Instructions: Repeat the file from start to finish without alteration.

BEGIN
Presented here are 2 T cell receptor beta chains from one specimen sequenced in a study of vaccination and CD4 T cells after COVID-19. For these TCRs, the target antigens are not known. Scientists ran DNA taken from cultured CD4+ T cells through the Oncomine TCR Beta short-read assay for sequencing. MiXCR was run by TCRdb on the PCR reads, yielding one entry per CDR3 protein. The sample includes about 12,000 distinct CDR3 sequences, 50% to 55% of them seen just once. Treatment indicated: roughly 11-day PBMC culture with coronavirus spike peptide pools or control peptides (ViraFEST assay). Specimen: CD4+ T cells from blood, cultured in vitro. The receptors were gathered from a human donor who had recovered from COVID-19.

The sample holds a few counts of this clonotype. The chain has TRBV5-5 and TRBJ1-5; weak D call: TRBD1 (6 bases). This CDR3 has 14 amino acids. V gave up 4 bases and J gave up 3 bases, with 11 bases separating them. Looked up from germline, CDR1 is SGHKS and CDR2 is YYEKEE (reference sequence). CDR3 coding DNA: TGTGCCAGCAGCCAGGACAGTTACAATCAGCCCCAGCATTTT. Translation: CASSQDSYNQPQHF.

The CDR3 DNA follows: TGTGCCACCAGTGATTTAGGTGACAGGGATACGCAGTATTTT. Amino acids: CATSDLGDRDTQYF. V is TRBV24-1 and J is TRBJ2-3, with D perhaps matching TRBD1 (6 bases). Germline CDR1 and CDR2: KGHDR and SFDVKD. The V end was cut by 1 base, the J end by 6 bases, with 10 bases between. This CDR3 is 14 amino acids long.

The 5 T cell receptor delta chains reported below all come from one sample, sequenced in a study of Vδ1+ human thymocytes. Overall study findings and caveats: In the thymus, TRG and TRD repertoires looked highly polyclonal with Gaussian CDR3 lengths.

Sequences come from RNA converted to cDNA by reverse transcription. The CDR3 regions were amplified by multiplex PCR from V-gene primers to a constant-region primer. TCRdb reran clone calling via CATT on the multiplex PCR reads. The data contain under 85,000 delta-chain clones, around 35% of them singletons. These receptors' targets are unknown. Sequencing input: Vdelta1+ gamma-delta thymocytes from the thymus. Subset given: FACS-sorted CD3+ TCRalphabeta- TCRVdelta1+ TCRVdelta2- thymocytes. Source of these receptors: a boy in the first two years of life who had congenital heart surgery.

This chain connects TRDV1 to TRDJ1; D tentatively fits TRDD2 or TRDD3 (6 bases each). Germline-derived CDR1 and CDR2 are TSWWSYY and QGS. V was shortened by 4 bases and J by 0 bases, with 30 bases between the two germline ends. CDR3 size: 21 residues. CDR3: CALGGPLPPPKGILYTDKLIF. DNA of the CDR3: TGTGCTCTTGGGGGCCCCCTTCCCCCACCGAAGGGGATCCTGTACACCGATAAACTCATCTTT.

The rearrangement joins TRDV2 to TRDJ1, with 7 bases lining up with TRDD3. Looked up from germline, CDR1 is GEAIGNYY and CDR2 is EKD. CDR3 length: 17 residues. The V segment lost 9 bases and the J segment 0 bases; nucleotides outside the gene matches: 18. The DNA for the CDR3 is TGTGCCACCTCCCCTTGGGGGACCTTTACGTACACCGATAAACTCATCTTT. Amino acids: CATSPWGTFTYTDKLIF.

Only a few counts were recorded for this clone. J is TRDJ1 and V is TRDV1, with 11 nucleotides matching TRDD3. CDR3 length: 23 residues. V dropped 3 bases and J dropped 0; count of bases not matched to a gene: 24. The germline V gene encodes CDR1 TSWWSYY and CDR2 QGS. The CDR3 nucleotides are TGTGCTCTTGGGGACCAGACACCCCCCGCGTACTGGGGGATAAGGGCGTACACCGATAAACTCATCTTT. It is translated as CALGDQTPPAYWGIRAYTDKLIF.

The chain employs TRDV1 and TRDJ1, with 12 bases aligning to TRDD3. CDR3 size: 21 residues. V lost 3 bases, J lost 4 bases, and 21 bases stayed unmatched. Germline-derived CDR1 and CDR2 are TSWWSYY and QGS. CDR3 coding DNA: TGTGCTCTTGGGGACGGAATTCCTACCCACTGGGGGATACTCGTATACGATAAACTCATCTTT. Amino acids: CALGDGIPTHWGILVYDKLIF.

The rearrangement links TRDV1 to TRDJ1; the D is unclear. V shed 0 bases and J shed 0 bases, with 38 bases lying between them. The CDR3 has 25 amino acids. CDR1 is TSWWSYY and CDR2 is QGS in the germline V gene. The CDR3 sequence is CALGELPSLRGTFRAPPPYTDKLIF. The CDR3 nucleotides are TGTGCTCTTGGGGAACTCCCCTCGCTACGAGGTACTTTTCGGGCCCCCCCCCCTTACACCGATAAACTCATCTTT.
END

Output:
Presented here are 2 T cell receptor beta chains from one specimen sequenced in a study of vaccination and CD4 T cells after COVID-19. For these TCRs, the target antigens are not known. Scientists ran DNA taken from cultured CD4+ T cells through the Oncomine TCR Beta short-read assay for sequencing. MiXCR was run by TCRdb on the PCR reads, yielding one entry per CDR3 protein. The sample includes about 12,000 distinct CDR3 sequences, 50% to 55% of them seen just once. Treatment indicated: roughly 11-day PBMC culture with coronavirus spike peptide pools or control peptides (ViraFEST assay). Specimen: CD4+ T cells from blood, cultured in vitro. The receptors were gathered from a human donor who had recovered from COVID-19.

The sample holds a few counts of this clonotype. The chain has TRBV5-5 and TRBJ1-5; weak D call: TRBD1 (6 bases). This CDR3 has 14 amino acids. V gave up 4 bases and J gave up 3 bases, with 11 bases separating them. Looked up from germline, CDR1 is SGHKS and CDR2 is YYEKEE (reference sequence). CDR3 coding DNA: TGTGCCAGCAGCCAGGACAGTTACAATCAGCCCCAGCATTTT. Translation: CASSQDSYNQPQHF.

The CDR3 DNA follows: TGTGCCACCAGTGATTTAGGTGACAGGGATACGCAGTATTTT. Amino acids: CATSDLGDRDTQYF. V is TRBV24-1 and J is TRBJ2-3, with D perhaps matching TRBD1 (6 bases). Germline CDR1 and CDR2: KGHDR and SFDVKD. The V end was cut by 1 base, the J end by 6 bases, with 10 bases between. This CDR3 is 14 amino acids long.

The 5 T cell receptor delta chains reported below all come from one sample, sequenced in a study of Vδ1+ human thymocytes. Overall study findings and caveats: In the thymus, TRG and TRD repertoires looked highly polyclonal with Gaussian CDR3 lengths.

Sequences come from RNA converted to cDNA by reverse transcription. The CDR3 regions were amplified by multiplex PCR from V-gene primers to a constant-region primer. TCRdb reran clone calling via CATT on the multiplex PCR reads. The data contain under 85,000 delta-chain clones, around 35% of them singletons. These receptors' targets are unknown. Sequencing input: Vdelta1+ gamma-delta thymocytes from the thymus. Subset given: FACS-sorted CD3+ TCRalphabeta- TCRVdelta1+ TCRVdelta2- thymocytes. Source of these receptors: a boy in the first two years of life who had congenital heart surgery.

This chain connects TRDV1 to TRDJ1; D tentatively fits TRDD2 or TRDD3 (6 bases each). Germline-derived CDR1 and CDR2 are TSWWSYY and QGS. V was shortened by 4 bases and J by 0 bases, with 30 bases between the two germline ends. CDR3 size: 21 residues. CDR3: CALGGPLPPPKGILYTDKLIF. DNA of the CDR3: TGTGCTCTTGGGGGCCCCCTTCCCCCACCGAAGGGGATCCTGTACACCGATAAACTCATCTTT.

The rearrangement joins TRDV2 to TRDJ1, with 7 bases lining up with TRDD3. Looked up from germline, CDR1 is GEAIGNYY and CDR2 is EKD. CDR3 length: 17 residues. The V segment lost 9 bases and the J segment 0 bases; nucleotides outside the gene matches: 18. The DNA for the CDR3 is TGTGCCACCTCCCCTTGGGGGACCTTTACGTACACCGATAAACTCATCTTT. Amino acids: CATSPWGTFTYTDKLIF.

Only a few counts were recorded for this clone. J is TRDJ1 and V is TRDV1, with 11 nucleotides matching TRDD3. CDR3 length: 23 residues. V dropped 3 bases and J dropped 0; count of bases not matched to a gene: 24. The germline V gene encodes CDR1 TSWWSYY and CDR2 QGS. The CDR3 nucleotides are TGTGCTCTTGGGGACCAGACACCCCCCGCGTACTGGGGGATAAGGGCGTACACCGATAAACTCATCTTT. It is translated as CALGDQTPPAYWGIRAYTDKLIF.

The chain employs TRDV1 and TRDJ1, with 12 bases aligning to TRDD3. CDR3 size: 21 residues. V lost 3 bases, J lost 4 bases, and 21 bases stayed unmatched. Germline-derived CDR1 and CDR2 are TSWWSYY and QGS. CDR3 coding DNA: TGTGCTCTTGGGGACGGAATTCCTACCCACTGGGGGATACTCGTATACGATAAACTCATCTTT. Amino acids: CALGDGIPTHWGILVYDKLIF.

The rearrangement links TRDV1 to TRDJ1; the D is unclear. V shed 0 bases and J shed 0 bases, with 38 bases lying between them. The CDR3 has 25 amino acids. CDR1 is TSWWSYY and CDR2 is QGS in the germline V gene. The CDR3 sequence is CALGELPSLRGTFRAPPPYTDKLIF. The CDR3 nucleotides are TGTGCTCTTGGGGAACTCCCCTCGCTACGAGGTACTTTTCGGGCCCCCCCCCCTTACACCGATAAACTCATCTTT.